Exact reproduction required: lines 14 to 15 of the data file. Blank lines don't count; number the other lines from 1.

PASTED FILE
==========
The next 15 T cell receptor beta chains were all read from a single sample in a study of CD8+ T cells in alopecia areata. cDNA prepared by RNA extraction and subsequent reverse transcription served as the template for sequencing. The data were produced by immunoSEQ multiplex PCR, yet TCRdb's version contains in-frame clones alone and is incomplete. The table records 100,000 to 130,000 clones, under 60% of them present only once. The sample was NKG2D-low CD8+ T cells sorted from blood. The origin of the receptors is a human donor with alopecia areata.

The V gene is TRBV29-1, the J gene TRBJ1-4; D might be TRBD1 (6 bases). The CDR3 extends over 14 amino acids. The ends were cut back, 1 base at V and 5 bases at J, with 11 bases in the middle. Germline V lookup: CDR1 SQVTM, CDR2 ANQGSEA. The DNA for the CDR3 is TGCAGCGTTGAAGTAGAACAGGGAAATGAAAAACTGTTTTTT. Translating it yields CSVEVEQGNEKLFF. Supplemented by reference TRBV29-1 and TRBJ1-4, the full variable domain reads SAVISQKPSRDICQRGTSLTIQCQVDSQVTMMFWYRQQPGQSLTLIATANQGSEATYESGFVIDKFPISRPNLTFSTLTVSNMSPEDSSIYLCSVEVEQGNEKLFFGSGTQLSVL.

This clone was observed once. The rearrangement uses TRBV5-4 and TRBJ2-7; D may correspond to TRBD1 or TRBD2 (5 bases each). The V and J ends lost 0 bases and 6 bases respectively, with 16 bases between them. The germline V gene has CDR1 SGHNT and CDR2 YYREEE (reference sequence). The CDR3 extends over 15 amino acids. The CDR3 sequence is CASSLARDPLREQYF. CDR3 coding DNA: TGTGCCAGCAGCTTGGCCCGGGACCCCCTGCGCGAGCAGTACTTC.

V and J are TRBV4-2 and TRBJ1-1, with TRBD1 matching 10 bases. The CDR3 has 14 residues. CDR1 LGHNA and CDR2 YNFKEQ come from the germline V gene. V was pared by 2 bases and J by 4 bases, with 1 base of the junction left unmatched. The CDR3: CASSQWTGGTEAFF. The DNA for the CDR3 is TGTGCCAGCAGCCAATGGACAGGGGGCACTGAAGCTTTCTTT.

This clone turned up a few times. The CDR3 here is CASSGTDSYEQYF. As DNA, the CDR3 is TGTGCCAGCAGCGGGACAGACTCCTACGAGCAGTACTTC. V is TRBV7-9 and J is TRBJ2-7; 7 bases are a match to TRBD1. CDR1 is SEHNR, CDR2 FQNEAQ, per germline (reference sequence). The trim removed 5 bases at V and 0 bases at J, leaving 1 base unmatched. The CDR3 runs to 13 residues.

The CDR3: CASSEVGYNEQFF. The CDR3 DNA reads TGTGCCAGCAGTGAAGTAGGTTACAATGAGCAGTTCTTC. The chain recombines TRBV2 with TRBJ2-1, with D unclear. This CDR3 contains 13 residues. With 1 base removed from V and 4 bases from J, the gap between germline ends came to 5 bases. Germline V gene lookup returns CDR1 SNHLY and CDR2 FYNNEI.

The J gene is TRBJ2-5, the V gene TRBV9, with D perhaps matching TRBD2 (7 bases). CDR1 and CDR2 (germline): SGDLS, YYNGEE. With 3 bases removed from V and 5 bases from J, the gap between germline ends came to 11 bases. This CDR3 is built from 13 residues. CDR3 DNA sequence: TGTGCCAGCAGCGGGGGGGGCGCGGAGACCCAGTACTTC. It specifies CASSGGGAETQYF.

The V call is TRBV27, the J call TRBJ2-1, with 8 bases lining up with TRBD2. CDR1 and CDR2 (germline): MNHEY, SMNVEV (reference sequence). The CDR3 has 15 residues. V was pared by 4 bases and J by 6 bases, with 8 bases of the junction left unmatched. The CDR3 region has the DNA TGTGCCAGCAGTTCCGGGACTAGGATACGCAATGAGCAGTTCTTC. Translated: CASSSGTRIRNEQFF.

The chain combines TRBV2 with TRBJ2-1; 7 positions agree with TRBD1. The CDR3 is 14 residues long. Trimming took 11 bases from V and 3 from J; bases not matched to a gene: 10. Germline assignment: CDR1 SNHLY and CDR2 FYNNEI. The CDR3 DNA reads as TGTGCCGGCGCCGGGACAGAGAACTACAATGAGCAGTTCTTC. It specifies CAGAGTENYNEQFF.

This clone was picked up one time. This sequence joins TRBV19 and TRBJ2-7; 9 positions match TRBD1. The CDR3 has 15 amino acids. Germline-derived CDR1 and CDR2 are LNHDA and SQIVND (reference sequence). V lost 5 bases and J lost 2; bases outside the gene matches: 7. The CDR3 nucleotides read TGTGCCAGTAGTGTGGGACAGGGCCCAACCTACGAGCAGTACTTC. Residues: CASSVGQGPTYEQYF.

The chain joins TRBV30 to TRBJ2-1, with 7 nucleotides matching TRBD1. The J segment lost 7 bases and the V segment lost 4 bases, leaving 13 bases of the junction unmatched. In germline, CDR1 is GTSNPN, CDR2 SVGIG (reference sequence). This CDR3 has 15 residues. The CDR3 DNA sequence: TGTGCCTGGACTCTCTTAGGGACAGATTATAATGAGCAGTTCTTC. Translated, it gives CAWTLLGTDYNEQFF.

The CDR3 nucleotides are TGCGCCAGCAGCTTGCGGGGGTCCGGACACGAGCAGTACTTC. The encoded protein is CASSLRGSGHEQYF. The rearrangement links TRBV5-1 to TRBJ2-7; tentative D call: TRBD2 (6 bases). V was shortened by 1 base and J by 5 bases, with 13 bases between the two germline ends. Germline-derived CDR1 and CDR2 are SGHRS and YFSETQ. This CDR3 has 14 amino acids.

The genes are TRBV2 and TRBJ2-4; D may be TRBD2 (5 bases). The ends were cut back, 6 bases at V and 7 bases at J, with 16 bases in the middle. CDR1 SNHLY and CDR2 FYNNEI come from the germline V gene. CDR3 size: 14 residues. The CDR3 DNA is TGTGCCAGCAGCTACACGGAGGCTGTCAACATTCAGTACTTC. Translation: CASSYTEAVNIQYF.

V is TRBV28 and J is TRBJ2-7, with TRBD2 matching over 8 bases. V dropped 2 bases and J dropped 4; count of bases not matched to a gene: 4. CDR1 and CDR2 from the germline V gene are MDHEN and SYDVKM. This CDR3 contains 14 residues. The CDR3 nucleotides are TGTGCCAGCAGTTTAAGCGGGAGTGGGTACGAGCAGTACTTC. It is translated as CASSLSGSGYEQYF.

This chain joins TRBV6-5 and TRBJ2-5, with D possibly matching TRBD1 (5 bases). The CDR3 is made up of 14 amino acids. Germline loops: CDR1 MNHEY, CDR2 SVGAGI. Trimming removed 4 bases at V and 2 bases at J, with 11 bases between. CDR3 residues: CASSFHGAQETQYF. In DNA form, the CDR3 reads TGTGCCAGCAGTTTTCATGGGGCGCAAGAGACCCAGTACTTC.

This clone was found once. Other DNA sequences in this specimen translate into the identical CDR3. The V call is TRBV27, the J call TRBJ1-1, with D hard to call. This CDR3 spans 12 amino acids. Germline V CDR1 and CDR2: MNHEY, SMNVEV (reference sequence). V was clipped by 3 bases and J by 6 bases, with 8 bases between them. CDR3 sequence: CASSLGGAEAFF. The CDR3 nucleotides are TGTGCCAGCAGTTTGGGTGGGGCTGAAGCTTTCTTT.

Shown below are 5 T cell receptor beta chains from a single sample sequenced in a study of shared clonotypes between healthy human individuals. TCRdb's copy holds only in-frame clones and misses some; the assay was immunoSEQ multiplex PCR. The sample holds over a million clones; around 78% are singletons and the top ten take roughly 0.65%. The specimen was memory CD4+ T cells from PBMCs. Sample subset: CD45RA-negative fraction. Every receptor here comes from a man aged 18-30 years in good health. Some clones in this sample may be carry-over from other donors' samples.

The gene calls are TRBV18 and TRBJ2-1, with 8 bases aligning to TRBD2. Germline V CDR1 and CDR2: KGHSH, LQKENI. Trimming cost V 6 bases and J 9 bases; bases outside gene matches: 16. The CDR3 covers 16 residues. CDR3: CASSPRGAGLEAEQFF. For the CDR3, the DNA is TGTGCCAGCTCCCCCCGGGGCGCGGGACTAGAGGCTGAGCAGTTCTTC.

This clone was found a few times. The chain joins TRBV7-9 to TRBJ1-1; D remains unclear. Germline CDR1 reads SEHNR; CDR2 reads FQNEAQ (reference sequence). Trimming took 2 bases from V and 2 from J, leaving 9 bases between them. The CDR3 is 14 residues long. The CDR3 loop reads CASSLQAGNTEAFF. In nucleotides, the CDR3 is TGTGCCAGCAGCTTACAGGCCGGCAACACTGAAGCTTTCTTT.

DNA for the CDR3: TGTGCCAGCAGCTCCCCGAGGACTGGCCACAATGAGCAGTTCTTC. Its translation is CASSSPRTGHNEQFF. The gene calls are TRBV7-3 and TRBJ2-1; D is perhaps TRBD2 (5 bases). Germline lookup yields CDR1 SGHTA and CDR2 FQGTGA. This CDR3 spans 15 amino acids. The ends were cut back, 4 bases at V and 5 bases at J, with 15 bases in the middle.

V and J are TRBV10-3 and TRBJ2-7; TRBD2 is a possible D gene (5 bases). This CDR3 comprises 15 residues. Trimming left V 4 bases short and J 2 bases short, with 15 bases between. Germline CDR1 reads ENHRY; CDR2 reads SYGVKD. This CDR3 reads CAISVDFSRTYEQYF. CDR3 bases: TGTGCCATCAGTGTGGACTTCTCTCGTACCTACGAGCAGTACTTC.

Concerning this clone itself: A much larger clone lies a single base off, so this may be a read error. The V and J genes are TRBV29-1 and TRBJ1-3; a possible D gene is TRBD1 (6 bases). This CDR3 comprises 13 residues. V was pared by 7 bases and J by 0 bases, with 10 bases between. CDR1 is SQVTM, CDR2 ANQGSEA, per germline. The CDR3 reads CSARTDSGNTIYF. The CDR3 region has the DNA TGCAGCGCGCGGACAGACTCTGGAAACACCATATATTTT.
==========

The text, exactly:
V is TRBV28 and J is TRBJ2-7, with TRBD2 matching over 8 bases. V dropped 2 bases and J dropped 4; count of bases not matched to a gene: 4. CDR1 and CDR2 from the germline V gene are MDHEN and SYDVKM. This CDR3 contains 14 residues. The CDR3 nucleotides are TGTGCCAGCAGTTTAAGCGGGAGTGGGTACGAGCAGTACTTC. It is translated as CASSLSGSGYEQYF.

This chain joins TRBV6-5 and TRBJ2-5, with D possibly matching TRBD1 (5 bases). The CDR3 is made up of 14 amino acids. Germline loops: CDR1 MNHEY, CDR2 SVGAGI. Trimming removed 4 bases at V and 2 bases at J, with 11 bases between. CDR3 residues: CASSFHGAQETQYF. In DNA form, the CDR3 reads TGTGCCAGCAGTTTTCATGGGGCGCAAGAGACCCAGTACTTC.